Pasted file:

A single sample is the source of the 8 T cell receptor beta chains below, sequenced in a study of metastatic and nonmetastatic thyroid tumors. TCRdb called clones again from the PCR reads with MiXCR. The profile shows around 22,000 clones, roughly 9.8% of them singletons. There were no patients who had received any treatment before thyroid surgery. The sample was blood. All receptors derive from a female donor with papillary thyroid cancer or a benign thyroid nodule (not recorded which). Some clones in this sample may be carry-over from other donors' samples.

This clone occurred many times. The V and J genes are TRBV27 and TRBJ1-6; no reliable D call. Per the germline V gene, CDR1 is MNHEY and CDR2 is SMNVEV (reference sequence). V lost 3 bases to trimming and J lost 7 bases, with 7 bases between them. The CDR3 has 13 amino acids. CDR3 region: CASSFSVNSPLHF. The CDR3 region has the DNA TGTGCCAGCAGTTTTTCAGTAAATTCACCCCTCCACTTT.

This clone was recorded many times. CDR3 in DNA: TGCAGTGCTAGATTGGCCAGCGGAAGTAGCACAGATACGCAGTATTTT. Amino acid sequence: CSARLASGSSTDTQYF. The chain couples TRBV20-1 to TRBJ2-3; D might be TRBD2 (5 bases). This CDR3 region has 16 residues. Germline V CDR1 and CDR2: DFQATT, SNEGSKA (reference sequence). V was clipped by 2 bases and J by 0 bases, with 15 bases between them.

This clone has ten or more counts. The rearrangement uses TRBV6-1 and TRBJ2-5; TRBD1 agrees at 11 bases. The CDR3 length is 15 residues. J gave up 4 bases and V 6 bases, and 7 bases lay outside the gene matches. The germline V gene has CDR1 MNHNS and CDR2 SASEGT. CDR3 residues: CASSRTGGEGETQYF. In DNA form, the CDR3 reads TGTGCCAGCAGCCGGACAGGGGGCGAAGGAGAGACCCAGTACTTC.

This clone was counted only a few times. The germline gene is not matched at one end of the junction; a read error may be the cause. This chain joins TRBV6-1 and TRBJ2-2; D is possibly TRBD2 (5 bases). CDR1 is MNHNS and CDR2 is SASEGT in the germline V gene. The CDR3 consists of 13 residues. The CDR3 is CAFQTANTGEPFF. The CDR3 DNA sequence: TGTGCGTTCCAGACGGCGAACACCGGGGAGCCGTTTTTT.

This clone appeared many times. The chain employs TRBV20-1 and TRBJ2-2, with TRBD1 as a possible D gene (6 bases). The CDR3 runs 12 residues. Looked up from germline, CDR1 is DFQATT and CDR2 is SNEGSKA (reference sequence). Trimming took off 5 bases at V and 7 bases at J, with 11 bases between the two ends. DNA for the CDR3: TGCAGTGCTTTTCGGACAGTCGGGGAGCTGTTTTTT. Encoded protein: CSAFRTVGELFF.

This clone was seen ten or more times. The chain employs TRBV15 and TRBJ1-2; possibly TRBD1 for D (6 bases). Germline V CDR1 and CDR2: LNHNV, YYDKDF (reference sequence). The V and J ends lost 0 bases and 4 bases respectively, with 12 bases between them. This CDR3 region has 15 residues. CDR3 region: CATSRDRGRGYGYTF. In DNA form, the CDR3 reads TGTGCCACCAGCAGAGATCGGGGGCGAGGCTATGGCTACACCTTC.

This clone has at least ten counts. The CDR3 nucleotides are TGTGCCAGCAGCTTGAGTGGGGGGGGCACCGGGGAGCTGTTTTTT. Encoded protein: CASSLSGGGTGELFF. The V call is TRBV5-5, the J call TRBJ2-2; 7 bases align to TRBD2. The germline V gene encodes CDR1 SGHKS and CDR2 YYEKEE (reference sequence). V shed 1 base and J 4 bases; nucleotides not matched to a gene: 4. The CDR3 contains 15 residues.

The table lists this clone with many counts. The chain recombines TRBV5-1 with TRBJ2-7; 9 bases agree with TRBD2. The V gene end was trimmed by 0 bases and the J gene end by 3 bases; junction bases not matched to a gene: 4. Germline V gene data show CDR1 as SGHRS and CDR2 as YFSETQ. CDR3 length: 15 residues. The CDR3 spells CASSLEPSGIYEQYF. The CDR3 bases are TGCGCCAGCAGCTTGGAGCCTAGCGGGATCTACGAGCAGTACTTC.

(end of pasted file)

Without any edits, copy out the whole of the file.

A single sample is the source of the 8 T cell receptor beta chains below, sequenced in a study of metastatic and nonmetastatic thyroid tumors. TCRdb called clones again from the PCR reads with MiXCR. The profile shows around 22,000 clones, roughly 9.8% of them singletons. There were no patients who had received any treatment before thyroid surgery. The sample was blood. All receptors derive from a female donor with papillary thyroid cancer or a benign thyroid nodule (not recorded which). Some clones in this sample may be carry-over from other donors' samples.

This clone occurred many times. The V and J genes are TRBV27 and TRBJ1-6; no reliable D call. Per the germline V gene, CDR1 is MNHEY and CDR2 is SMNVEV (reference sequence). V lost 3 bases to trimming and J lost 7 bases, with 7 bases between them. The CDR3 has 13 amino acids. CDR3 region: CASSFSVNSPLHF. The CDR3 region has the DNA TGTGCCAGCAGTTTTTCAGTAAATTCACCCCTCCACTTT.

This clone was recorded many times. CDR3 in DNA: TGCAGTGCTAGATTGGCCAGCGGAAGTAGCACAGATACGCAGTATTTT. Amino acid sequence: CSARLASGSSTDTQYF. The chain couples TRBV20-1 to TRBJ2-3; D might be TRBD2 (5 bases). This CDR3 region has 16 residues. Germline V CDR1 and CDR2: DFQATT, SNEGSKA (reference sequence). V was clipped by 2 bases and J by 0 bases, with 15 bases between them.

This clone has ten or more counts. The rearrangement uses TRBV6-1 and TRBJ2-5; TRBD1 agrees at 11 bases. The CDR3 length is 15 residues. J gave up 4 bases and V 6 bases, and 7 bases lay outside the gene matches. The germline V gene has CDR1 MNHNS and CDR2 SASEGT. CDR3 residues: CASSRTGGEGETQYF. In DNA form, the CDR3 reads TGTGCCAGCAGCCGGACAGGGGGCGAAGGAGAGACCCAGTACTTC.

This clone was counted only a few times. The germline gene is not matched at one end of the junction; a read error may be the cause. This chain joins TRBV6-1 and TRBJ2-2; D is possibly TRBD2 (5 bases). CDR1 is MNHNS and CDR2 is SASEGT in the germline V gene. The CDR3 consists of 13 residues. The CDR3 is CAFQTANTGEPFF. The CDR3 DNA sequence: TGTGCGTTCCAGACGGCGAACACCGGGGAGCCGTTTTTT.

This clone appeared many times. The chain employs TRBV20-1 and TRBJ2-2, with TRBD1 as a possible D gene (6 bases). The CDR3 runs 12 residues. Looked up from germline, CDR1 is DFQATT and CDR2 is SNEGSKA (reference sequence). Trimming took off 5 bases at V and 7 bases at J, with 11 bases between the two ends. DNA for the CDR3: TGCAGTGCTTTTCGGACAGTCGGGGAGCTGTTTTTT. Encoded protein: CSAFRTVGELFF.

This clone was seen ten or more times. The chain employs TRBV15 and TRBJ1-2; possibly TRBD1 for D (6 bases). Germline V CDR1 and CDR2: LNHNV, YYDKDF (reference sequence). The V and J ends lost 0 bases and 4 bases respectively, with 12 bases between them. This CDR3 region has 15 residues. CDR3 region: CATSRDRGRGYGYTF. In DNA form, the CDR3 reads TGTGCCACCAGCAGAGATCGGGGGCGAGGCTATGGCTACACCTTC.

This clone has at least ten counts. The CDR3 nucleotides are TGTGCCAGCAGCTTGAGTGGGGGGGGCACCGGGGAGCTGTTTTTT. Encoded protein: CASSLSGGGTGELFF. The V call is TRBV5-5, the J call TRBJ2-2; 7 bases align to TRBD2. The germline V gene encodes CDR1 SGHKS and CDR2 YYEKEE (reference sequence). V shed 1 base and J 4 bases; nucleotides not matched to a gene: 4. The CDR3 contains 15 residues.

The table lists this clone with many counts. The chain recombines TRBV5-1 with TRBJ2-7; 9 bases agree with TRBD2. The V gene end was trimmed by 0 bases and the J gene end by 3 bases; junction bases not matched to a gene: 4. Germline V gene data show CDR1 as SGHRS and CDR2 as YFSETQ. CDR3 length: 15 residues. The CDR3 spells CASSLEPSGIYEQYF. The CDR3 bases are TGCGCCAGCAGCTTGGAGCCTAGCGGGATCTACGAGCAGTACTTC.